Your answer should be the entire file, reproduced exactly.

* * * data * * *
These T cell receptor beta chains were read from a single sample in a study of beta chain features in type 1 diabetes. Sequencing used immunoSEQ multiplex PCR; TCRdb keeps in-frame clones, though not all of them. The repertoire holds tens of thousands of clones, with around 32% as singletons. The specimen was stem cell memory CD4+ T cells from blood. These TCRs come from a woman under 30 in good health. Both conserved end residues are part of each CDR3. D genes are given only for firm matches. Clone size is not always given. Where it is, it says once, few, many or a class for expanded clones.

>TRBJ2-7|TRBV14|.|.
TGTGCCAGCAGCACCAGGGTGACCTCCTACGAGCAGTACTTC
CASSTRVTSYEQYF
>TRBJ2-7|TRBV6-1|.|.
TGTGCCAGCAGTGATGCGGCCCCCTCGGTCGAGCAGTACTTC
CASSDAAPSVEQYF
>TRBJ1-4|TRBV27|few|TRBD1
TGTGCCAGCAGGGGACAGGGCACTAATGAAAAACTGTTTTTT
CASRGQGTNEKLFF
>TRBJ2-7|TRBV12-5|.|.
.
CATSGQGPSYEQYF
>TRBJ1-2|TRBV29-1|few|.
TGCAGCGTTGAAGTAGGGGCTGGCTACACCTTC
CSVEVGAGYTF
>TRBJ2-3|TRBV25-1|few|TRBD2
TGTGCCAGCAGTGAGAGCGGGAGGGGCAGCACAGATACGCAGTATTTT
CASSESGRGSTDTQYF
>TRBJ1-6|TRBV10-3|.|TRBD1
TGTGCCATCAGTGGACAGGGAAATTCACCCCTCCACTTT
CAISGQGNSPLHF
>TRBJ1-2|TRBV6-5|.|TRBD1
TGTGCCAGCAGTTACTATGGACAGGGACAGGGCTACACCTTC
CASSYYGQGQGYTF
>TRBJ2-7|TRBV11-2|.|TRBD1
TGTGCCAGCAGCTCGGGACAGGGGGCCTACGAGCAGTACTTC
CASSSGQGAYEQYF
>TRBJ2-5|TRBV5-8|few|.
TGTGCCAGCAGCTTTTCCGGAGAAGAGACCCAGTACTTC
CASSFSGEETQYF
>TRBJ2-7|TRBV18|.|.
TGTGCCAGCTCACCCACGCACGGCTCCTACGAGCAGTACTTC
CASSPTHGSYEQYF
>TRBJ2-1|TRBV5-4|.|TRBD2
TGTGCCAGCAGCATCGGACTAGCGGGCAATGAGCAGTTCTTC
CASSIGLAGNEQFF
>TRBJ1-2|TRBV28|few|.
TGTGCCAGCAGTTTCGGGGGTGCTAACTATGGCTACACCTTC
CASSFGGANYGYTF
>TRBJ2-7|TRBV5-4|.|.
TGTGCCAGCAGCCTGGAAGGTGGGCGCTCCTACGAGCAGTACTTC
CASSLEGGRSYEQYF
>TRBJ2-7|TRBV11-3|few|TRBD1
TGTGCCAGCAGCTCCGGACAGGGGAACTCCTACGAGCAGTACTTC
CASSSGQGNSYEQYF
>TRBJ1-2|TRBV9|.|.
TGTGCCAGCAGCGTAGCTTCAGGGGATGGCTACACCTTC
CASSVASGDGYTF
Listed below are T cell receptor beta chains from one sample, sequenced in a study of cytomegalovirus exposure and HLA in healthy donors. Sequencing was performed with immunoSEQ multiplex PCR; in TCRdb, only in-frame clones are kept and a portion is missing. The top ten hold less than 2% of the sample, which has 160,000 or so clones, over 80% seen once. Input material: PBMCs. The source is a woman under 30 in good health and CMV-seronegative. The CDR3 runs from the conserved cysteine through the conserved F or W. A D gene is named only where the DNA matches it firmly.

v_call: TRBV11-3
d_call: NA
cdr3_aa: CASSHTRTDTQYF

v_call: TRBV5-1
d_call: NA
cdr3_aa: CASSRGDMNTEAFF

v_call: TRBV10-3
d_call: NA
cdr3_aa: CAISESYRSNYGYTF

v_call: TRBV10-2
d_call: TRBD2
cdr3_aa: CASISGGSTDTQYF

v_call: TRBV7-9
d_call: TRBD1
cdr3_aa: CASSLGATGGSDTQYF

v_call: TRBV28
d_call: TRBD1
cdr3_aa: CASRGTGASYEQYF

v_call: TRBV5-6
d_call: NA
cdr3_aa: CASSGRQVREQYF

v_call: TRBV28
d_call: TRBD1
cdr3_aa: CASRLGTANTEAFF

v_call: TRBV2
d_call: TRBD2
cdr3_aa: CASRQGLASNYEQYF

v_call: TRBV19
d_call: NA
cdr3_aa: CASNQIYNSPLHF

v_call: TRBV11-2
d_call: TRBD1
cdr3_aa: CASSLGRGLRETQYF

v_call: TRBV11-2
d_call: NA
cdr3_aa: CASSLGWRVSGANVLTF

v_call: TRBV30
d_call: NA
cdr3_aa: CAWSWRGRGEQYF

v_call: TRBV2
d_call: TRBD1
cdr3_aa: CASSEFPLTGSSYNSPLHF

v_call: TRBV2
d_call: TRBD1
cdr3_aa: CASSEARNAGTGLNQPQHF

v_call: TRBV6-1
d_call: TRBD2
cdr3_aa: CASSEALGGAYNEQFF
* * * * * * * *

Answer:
These T cell receptor beta chains were read from a single sample in a study of beta chain features in type 1 diabetes. Sequencing used immunoSEQ multiplex PCR; TCRdb keeps in-frame clones, though not all of them. The repertoire holds tens of thousands of clones, with around 32% as singletons. The specimen was stem cell memory CD4+ T cells from blood. These TCRs come from a woman under 30 in good health. Both conserved end residues are part of each CDR3. D genes are given only for firm matches. Clone size is not always given. Where it is, it says once, few, many or a class for expanded clones.

>TRBJ2-7|TRBV14|.|.
TGTGCCAGCAGCACCAGGGTGACCTCCTACGAGCAGTACTTC
CASSTRVTSYEQYF
>TRBJ2-7|TRBV6-1|.|.
TGTGCCAGCAGTGATGCGGCCCCCTCGGTCGAGCAGTACTTC
CASSDAAPSVEQYF
>TRBJ1-4|TRBV27|few|TRBD1
TGTGCCAGCAGGGGACAGGGCACTAATGAAAAACTGTTTTTT
CASRGQGTNEKLFF
>TRBJ2-7|TRBV12-5|.|.
.
CATSGQGPSYEQYF
>TRBJ1-2|TRBV29-1|few|.
TGCAGCGTTGAAGTAGGGGCTGGCTACACCTTC
CSVEVGAGYTF
>TRBJ2-3|TRBV25-1|few|TRBD2
TGTGCCAGCAGTGAGAGCGGGAGGGGCAGCACAGATACGCAGTATTTT
CASSESGRGSTDTQYF
>TRBJ1-6|TRBV10-3|.|TRBD1
TGTGCCATCAGTGGACAGGGAAATTCACCCCTCCACTTT
CAISGQGNSPLHF
>TRBJ1-2|TRBV6-5|.|TRBD1
TGTGCCAGCAGTTACTATGGACAGGGACAGGGCTACACCTTC
CASSYYGQGQGYTF
>TRBJ2-7|TRBV11-2|.|TRBD1
TGTGCCAGCAGCTCGGGACAGGGGGCCTACGAGCAGTACTTC
CASSSGQGAYEQYF
>TRBJ2-5|TRBV5-8|few|.
TGTGCCAGCAGCTTTTCCGGAGAAGAGACCCAGTACTTC
CASSFSGEETQYF
>TRBJ2-7|TRBV18|.|.
TGTGCCAGCTCACCCACGCACGGCTCCTACGAGCAGTACTTC
CASSPTHGSYEQYF
>TRBJ2-1|TRBV5-4|.|TRBD2
TGTGCCAGCAGCATCGGACTAGCGGGCAATGAGCAGTTCTTC
CASSIGLAGNEQFF
>TRBJ1-2|TRBV28|few|.
TGTGCCAGCAGTTTCGGGGGTGCTAACTATGGCTACACCTTC
CASSFGGANYGYTF
>TRBJ2-7|TRBV5-4|.|.
TGTGCCAGCAGCCTGGAAGGTGGGCGCTCCTACGAGCAGTACTTC
CASSLEGGRSYEQYF
>TRBJ2-7|TRBV11-3|few|TRBD1
TGTGCCAGCAGCTCCGGACAGGGGAACTCCTACGAGCAGTACTTC
CASSSGQGNSYEQYF
>TRBJ1-2|TRBV9|.|.
TGTGCCAGCAGCGTAGCTTCAGGGGATGGCTACACCTTC
CASSVASGDGYTF
Listed below are T cell receptor beta chains from one sample, sequenced in a study of cytomegalovirus exposure and HLA in healthy donors. Sequencing was performed with immunoSEQ multiplex PCR; in TCRdb, only in-frame clones are kept and a portion is missing. The top ten hold less than 2% of the sample, which has 160,000 or so clones, over 80% seen once. Input material: PBMCs. The source is a woman under 30 in good health and CMV-seronegative. The CDR3 runs from the conserved cysteine through the conserved F or W. A D gene is named only where the DNA matches it firmly.

v_call: TRBV11-3
d_call: NA
cdr3_aa: CASSHTRTDTQYF

v_call: TRBV5-1
d_call: NA
cdr3_aa: CASSRGDMNTEAFF

v_call: TRBV10-3
d_call: NA
cdr3_aa: CAISESYRSNYGYTF

v_call: TRBV10-2
d_call: TRBD2
cdr3_aa: CASISGGSTDTQYF

v_call: TRBV7-9
d_call: TRBD1
cdr3_aa: CASSLGATGGSDTQYF

v_call: TRBV28
d_call: TRBD1
cdr3_aa: CASRGTGASYEQYF

v_call: TRBV5-6
d_call: NA
cdr3_aa: CASSGRQVREQYF

v_call: TRBV28
d_call: TRBD1
cdr3_aa: CASRLGTANTEAFF

v_call: TRBV2
d_call: TRBD2
cdr3_aa: CASRQGLASNYEQYF

v_call: TRBV19
d_call: NA
cdr3_aa: CASNQIYNSPLHF

v_call: TRBV11-2
d_call: TRBD1
cdr3_aa: CASSLGRGLRETQYF

v_call: TRBV11-2
d_call: NA
cdr3_aa: CASSLGWRVSGANVLTF

v_call: TRBV30
d_call: NA
cdr3_aa: CAWSWRGRGEQYF

v_call: TRBV2
d_call: TRBD1
cdr3_aa: CASSEFPLTGSSYNSPLHF

v_call: TRBV2
d_call: TRBD1
cdr3_aa: CASSEARNAGTGLNQPQHF

v_call: TRBV6-1
d_call: TRBD2
cdr3_aa: CASSEALGGAYNEQFF